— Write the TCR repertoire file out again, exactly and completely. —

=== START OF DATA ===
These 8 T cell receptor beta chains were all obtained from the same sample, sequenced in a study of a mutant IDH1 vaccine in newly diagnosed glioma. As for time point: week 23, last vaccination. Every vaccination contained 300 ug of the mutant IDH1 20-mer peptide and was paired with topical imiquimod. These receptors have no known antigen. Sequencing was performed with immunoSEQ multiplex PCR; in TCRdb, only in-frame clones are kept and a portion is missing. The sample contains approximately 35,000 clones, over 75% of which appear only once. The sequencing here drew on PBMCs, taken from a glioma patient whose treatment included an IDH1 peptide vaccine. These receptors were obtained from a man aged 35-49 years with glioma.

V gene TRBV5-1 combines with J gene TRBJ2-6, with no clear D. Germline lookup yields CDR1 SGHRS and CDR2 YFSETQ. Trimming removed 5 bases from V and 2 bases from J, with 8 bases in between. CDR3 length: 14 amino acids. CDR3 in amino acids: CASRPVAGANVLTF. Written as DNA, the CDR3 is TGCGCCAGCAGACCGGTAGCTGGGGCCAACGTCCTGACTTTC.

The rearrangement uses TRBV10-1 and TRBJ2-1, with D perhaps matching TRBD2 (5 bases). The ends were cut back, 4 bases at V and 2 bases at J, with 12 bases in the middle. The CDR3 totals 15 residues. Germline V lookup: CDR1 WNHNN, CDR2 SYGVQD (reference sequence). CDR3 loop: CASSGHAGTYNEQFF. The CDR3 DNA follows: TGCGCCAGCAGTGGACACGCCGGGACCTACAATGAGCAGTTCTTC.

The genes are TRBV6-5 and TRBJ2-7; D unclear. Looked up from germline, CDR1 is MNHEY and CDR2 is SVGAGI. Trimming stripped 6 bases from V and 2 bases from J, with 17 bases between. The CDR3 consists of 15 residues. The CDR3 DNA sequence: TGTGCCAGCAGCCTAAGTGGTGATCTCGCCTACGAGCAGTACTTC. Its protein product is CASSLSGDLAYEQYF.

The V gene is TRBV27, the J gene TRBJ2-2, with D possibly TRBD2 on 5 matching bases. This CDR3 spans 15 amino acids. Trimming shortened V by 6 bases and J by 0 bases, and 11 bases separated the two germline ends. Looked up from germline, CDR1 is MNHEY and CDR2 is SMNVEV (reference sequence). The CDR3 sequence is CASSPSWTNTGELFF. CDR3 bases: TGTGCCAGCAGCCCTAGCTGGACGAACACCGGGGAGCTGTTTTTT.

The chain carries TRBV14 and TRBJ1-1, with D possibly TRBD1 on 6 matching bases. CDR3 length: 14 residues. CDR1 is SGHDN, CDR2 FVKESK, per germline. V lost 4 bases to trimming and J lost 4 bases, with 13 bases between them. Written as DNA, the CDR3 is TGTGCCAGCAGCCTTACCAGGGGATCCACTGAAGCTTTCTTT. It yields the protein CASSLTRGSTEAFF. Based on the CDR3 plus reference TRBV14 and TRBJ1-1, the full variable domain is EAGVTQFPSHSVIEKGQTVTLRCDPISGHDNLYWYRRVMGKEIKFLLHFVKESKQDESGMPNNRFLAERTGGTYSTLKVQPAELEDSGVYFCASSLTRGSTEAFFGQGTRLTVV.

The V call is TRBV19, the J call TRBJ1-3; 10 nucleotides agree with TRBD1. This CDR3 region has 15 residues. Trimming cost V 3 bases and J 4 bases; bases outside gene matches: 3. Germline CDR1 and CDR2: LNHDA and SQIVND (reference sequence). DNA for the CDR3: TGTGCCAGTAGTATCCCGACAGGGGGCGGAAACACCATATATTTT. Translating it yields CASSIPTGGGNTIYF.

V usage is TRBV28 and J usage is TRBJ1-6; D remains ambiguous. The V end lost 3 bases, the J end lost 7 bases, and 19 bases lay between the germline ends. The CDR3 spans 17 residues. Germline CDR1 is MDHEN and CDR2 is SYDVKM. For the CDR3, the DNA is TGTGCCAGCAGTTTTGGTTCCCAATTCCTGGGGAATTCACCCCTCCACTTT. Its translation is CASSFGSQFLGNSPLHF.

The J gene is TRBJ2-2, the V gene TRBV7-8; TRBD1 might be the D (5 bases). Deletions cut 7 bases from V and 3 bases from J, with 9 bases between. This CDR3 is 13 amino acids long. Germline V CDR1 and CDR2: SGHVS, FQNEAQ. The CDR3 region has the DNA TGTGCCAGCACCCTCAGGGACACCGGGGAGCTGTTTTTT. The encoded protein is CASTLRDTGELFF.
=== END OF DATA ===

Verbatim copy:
These 8 T cell receptor beta chains were all obtained from the same sample, sequenced in a study of a mutant IDH1 vaccine in newly diagnosed glioma. As for time point: week 23, last vaccination. Every vaccination contained 300 ug of the mutant IDH1 20-mer peptide and was paired with topical imiquimod. These receptors have no known antigen. Sequencing was performed with immunoSEQ multiplex PCR; in TCRdb, only in-frame clones are kept and a portion is missing. The sample contains approximately 35,000 clones, over 75% of which appear only once. The sequencing here drew on PBMCs, taken from a glioma patient whose treatment included an IDH1 peptide vaccine. These receptors were obtained from a man aged 35-49 years with glioma.

V gene TRBV5-1 combines with J gene TRBJ2-6, with no clear D. Germline lookup yields CDR1 SGHRS and CDR2 YFSETQ. Trimming removed 5 bases from V and 2 bases from J, with 8 bases in between. CDR3 length: 14 amino acids. CDR3 in amino acids: CASRPVAGANVLTF. Written as DNA, the CDR3 is TGCGCCAGCAGACCGGTAGCTGGGGCCAACGTCCTGACTTTC.

The rearrangement uses TRBV10-1 and TRBJ2-1, with D perhaps matching TRBD2 (5 bases). The ends were cut back, 4 bases at V and 2 bases at J, with 12 bases in the middle. The CDR3 totals 15 residues. Germline V lookup: CDR1 WNHNN, CDR2 SYGVQD (reference sequence). CDR3 loop: CASSGHAGTYNEQFF. The CDR3 DNA follows: TGCGCCAGCAGTGGACACGCCGGGACCTACAATGAGCAGTTCTTC.

The genes are TRBV6-5 and TRBJ2-7; D unclear. Looked up from germline, CDR1 is MNHEY and CDR2 is SVGAGI. Trimming stripped 6 bases from V and 2 bases from J, with 17 bases between. The CDR3 consists of 15 residues. The CDR3 DNA sequence: TGTGCCAGCAGCCTAAGTGGTGATCTCGCCTACGAGCAGTACTTC. Its protein product is CASSLSGDLAYEQYF.

The V gene is TRBV27, the J gene TRBJ2-2, with D possibly TRBD2 on 5 matching bases. This CDR3 spans 15 amino acids. Trimming shortened V by 6 bases and J by 0 bases, and 11 bases separated the two germline ends. Looked up from germline, CDR1 is MNHEY and CDR2 is SMNVEV (reference sequence). The CDR3 sequence is CASSPSWTNTGELFF. CDR3 bases: TGTGCCAGCAGCCCTAGCTGGACGAACACCGGGGAGCTGTTTTTT.

The chain carries TRBV14 and TRBJ1-1, with D possibly TRBD1 on 6 matching bases. CDR3 length: 14 residues. CDR1 is SGHDN, CDR2 FVKESK, per germline. V lost 4 bases to trimming and J lost 4 bases, with 13 bases between them. Written as DNA, the CDR3 is TGTGCCAGCAGCCTTACCAGGGGATCCACTGAAGCTTTCTTT. It yields the protein CASSLTRGSTEAFF. Based on the CDR3 plus reference TRBV14 and TRBJ1-1, the full variable domain is EAGVTQFPSHSVIEKGQTVTLRCDPISGHDNLYWYRRVMGKEIKFLLHFVKESKQDESGMPNNRFLAERTGGTYSTLKVQPAELEDSGVYFCASSLTRGSTEAFFGQGTRLTVV.

The V call is TRBV19, the J call TRBJ1-3; 10 nucleotides agree with TRBD1. This CDR3 region has 15 residues. Trimming cost V 3 bases and J 4 bases; bases outside gene matches: 3. Germline CDR1 and CDR2: LNHDA and SQIVND (reference sequence). DNA for the CDR3: TGTGCCAGTAGTATCCCGACAGGGGGCGGAAACACCATATATTTT. Translating it yields CASSIPTGGGNTIYF.

V usage is TRBV28 and J usage is TRBJ1-6; D remains ambiguous. The V end lost 3 bases, the J end lost 7 bases, and 19 bases lay between the germline ends. The CDR3 spans 17 residues. Germline CDR1 is MDHEN and CDR2 is SYDVKM. For the CDR3, the DNA is TGTGCCAGCAGTTTTGGTTCCCAATTCCTGGGGAATTCACCCCTCCACTTT. Its translation is CASSFGSQFLGNSPLHF.

The J gene is TRBJ2-2, the V gene TRBV7-8; TRBD1 might be the D (5 bases). Deletions cut 7 bases from V and 3 bases from J, with 9 bases between. This CDR3 is 13 amino acids long. Germline V CDR1 and CDR2: SGHVS, FQNEAQ. The CDR3 region has the DNA TGTGCCAGCACCCTCAGGGACACCGGGGAGCTGTTTTTT. The encoded protein is CASTLRDTGELFF.